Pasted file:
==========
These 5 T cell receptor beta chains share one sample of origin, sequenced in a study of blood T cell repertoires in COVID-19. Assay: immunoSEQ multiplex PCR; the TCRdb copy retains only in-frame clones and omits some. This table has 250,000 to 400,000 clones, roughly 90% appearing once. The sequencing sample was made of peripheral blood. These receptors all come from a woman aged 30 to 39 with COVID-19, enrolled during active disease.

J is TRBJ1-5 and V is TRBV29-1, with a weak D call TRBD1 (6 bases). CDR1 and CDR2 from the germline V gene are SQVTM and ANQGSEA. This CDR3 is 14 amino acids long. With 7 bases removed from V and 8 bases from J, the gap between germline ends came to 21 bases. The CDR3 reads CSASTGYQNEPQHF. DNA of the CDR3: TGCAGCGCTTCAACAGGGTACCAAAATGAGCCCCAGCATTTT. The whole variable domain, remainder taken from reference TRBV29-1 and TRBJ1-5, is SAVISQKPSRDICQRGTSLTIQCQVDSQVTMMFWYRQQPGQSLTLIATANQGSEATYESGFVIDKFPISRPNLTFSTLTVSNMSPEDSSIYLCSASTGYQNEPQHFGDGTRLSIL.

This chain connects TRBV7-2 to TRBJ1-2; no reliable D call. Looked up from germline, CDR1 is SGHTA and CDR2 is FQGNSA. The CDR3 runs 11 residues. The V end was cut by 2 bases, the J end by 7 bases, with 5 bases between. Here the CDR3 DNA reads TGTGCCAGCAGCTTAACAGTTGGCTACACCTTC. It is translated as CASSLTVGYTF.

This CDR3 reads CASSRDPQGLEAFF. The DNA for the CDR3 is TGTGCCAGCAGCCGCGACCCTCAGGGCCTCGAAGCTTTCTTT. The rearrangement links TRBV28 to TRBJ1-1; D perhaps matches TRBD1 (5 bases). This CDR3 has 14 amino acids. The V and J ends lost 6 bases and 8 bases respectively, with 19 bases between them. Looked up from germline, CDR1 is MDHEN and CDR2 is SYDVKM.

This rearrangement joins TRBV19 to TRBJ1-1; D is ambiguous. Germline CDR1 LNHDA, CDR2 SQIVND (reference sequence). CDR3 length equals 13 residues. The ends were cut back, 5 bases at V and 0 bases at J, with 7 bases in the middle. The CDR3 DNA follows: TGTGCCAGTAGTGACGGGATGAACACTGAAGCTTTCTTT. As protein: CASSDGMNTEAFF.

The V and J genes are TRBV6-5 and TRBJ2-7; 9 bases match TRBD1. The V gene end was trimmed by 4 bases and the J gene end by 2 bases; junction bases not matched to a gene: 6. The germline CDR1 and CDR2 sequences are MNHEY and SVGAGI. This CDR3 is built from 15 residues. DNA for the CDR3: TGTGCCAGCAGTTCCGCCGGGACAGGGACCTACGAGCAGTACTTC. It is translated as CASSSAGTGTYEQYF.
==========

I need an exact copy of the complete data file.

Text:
These 5 T cell receptor beta chains share one sample of origin, sequenced in a study of blood T cell repertoires in COVID-19. Assay: immunoSEQ multiplex PCR; the TCRdb copy retains only in-frame clones and omits some. This table has 250,000 to 400,000 clones, roughly 90% appearing once. The sequencing sample was made of peripheral blood. These receptors all come from a woman aged 30 to 39 with COVID-19, enrolled during active disease.

J is TRBJ1-5 and V is TRBV29-1, with a weak D call TRBD1 (6 bases). CDR1 and CDR2 from the germline V gene are SQVTM and ANQGSEA. This CDR3 is 14 amino acids long. With 7 bases removed from V and 8 bases from J, the gap between germline ends came to 21 bases. The CDR3 reads CSASTGYQNEPQHF. DNA of the CDR3: TGCAGCGCTTCAACAGGGTACCAAAATGAGCCCCAGCATTTT. The whole variable domain, remainder taken from reference TRBV29-1 and TRBJ1-5, is SAVISQKPSRDICQRGTSLTIQCQVDSQVTMMFWYRQQPGQSLTLIATANQGSEATYESGFVIDKFPISRPNLTFSTLTVSNMSPEDSSIYLCSASTGYQNEPQHFGDGTRLSIL.

This chain connects TRBV7-2 to TRBJ1-2; no reliable D call. Looked up from germline, CDR1 is SGHTA and CDR2 is FQGNSA. The CDR3 runs 11 residues. The V end was cut by 2 bases, the J end by 7 bases, with 5 bases between. Here the CDR3 DNA reads TGTGCCAGCAGCTTAACAGTTGGCTACACCTTC. It is translated as CASSLTVGYTF.

This CDR3 reads CASSRDPQGLEAFF. The DNA for the CDR3 is TGTGCCAGCAGCCGCGACCCTCAGGGCCTCGAAGCTTTCTTT. The rearrangement links TRBV28 to TRBJ1-1; D perhaps matches TRBD1 (5 bases). This CDR3 has 14 amino acids. The V and J ends lost 6 bases and 8 bases respectively, with 19 bases between them. Looked up from germline, CDR1 is MDHEN and CDR2 is SYDVKM.

This rearrangement joins TRBV19 to TRBJ1-1; D is ambiguous. Germline CDR1 LNHDA, CDR2 SQIVND (reference sequence). CDR3 length equals 13 residues. The ends were cut back, 5 bases at V and 0 bases at J, with 7 bases in the middle. The CDR3 DNA follows: TGTGCCAGTAGTGACGGGATGAACACTGAAGCTTTCTTT. As protein: CASSDGMNTEAFF.

The V and J genes are TRBV6-5 and TRBJ2-7; 9 bases match TRBD1. The V gene end was trimmed by 4 bases and the J gene end by 2 bases; junction bases not matched to a gene: 6. The germline CDR1 and CDR2 sequences are MNHEY and SVGAGI. This CDR3 is built from 15 residues. DNA for the CDR3: TGTGCCAGCAGTTCCGCCGGGACAGGGACCTACGAGCAGTACTTC. It is translated as CASSSAGTGTYEQYF.